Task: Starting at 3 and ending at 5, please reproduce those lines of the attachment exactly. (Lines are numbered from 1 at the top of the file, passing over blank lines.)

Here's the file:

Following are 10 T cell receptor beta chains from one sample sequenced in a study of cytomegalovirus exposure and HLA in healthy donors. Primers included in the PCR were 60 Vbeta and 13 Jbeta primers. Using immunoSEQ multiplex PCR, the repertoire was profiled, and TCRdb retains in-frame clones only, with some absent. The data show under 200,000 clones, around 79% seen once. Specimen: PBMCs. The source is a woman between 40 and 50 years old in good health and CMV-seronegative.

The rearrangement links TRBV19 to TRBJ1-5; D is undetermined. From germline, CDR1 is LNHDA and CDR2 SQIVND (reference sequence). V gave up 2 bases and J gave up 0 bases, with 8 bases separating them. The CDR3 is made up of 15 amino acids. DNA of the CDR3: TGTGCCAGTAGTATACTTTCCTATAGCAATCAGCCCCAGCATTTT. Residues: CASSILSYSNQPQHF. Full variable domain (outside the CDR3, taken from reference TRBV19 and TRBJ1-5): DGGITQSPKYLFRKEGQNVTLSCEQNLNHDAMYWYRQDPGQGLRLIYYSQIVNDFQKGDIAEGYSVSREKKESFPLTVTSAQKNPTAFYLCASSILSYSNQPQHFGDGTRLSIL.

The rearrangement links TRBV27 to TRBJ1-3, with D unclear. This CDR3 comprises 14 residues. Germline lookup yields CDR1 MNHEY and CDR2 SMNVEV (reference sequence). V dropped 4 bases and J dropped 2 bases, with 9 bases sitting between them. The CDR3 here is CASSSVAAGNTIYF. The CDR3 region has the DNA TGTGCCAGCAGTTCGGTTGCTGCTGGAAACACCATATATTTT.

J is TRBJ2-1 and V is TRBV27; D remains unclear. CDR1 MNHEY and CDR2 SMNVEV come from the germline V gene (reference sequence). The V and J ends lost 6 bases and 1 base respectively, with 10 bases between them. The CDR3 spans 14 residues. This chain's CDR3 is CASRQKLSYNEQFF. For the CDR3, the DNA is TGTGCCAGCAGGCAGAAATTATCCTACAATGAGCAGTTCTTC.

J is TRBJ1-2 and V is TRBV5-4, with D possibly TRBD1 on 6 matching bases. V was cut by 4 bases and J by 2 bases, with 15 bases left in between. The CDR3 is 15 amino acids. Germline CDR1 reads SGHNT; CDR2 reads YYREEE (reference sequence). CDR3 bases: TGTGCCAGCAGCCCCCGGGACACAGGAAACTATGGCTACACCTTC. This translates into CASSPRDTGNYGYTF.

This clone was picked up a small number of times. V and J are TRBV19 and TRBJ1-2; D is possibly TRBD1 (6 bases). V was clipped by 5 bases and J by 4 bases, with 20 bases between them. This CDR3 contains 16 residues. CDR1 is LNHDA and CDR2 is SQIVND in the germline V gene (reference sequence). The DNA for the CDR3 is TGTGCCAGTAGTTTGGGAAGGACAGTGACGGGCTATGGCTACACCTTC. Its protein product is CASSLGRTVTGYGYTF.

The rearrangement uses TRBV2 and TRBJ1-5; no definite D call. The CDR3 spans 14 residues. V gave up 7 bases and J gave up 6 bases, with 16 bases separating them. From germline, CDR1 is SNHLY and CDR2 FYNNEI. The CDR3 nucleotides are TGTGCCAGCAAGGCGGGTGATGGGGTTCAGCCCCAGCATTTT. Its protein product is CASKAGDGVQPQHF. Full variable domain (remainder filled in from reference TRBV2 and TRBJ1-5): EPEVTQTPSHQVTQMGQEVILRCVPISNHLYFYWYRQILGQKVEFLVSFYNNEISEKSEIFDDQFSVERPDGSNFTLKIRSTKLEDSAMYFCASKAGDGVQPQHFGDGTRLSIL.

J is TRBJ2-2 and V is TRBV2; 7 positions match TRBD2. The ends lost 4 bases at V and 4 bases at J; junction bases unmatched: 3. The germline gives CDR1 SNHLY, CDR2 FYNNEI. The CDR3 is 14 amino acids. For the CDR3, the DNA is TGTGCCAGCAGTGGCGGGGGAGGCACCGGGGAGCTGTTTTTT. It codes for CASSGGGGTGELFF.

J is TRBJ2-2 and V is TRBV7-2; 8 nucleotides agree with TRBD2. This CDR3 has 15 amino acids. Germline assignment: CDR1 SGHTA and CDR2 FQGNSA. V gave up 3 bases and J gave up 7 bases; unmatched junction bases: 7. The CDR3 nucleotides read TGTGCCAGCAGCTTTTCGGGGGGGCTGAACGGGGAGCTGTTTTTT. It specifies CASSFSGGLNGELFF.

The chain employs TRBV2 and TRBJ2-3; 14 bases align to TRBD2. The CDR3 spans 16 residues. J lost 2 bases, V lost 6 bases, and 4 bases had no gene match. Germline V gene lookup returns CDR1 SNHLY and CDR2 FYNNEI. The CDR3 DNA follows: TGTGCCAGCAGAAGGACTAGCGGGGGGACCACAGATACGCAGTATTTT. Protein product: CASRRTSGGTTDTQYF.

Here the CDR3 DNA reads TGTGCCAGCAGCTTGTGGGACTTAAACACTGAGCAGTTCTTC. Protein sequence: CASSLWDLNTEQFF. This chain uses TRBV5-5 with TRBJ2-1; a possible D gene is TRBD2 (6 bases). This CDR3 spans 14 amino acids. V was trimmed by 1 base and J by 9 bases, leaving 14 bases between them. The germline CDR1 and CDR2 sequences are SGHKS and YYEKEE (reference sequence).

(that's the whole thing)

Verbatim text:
The rearrangement links TRBV27 to TRBJ1-3, with D unclear. This CDR3 comprises 14 residues. Germline lookup yields CDR1 MNHEY and CDR2 SMNVEV (reference sequence). V dropped 4 bases and J dropped 2 bases, with 9 bases sitting between them. The CDR3 here is CASSSVAAGNTIYF. The CDR3 region has the DNA TGTGCCAGCAGTTCGGTTGCTGCTGGAAACACCATATATTTT.

J is TRBJ2-1 and V is TRBV27; D remains unclear. CDR1 MNHEY and CDR2 SMNVEV come from the germline V gene (reference sequence). The V and J ends lost 6 bases and 1 base respectively, with 10 bases between them. The CDR3 spans 14 residues. This chain's CDR3 is CASRQKLSYNEQFF. For the CDR3, the DNA is TGTGCCAGCAGGCAGAAATTATCCTACAATGAGCAGTTCTTC.

J is TRBJ1-2 and V is TRBV5-4, with D possibly TRBD1 on 6 matching bases. V was cut by 4 bases and J by 2 bases, with 15 bases left in between. The CDR3 is 15 amino acids. Germline CDR1 reads SGHNT; CDR2 reads YYREEE (reference sequence). CDR3 bases: TGTGCCAGCAGCCCCCGGGACACAGGAAACTATGGCTACACCTTC. This translates into CASSPRDTGNYGYTF.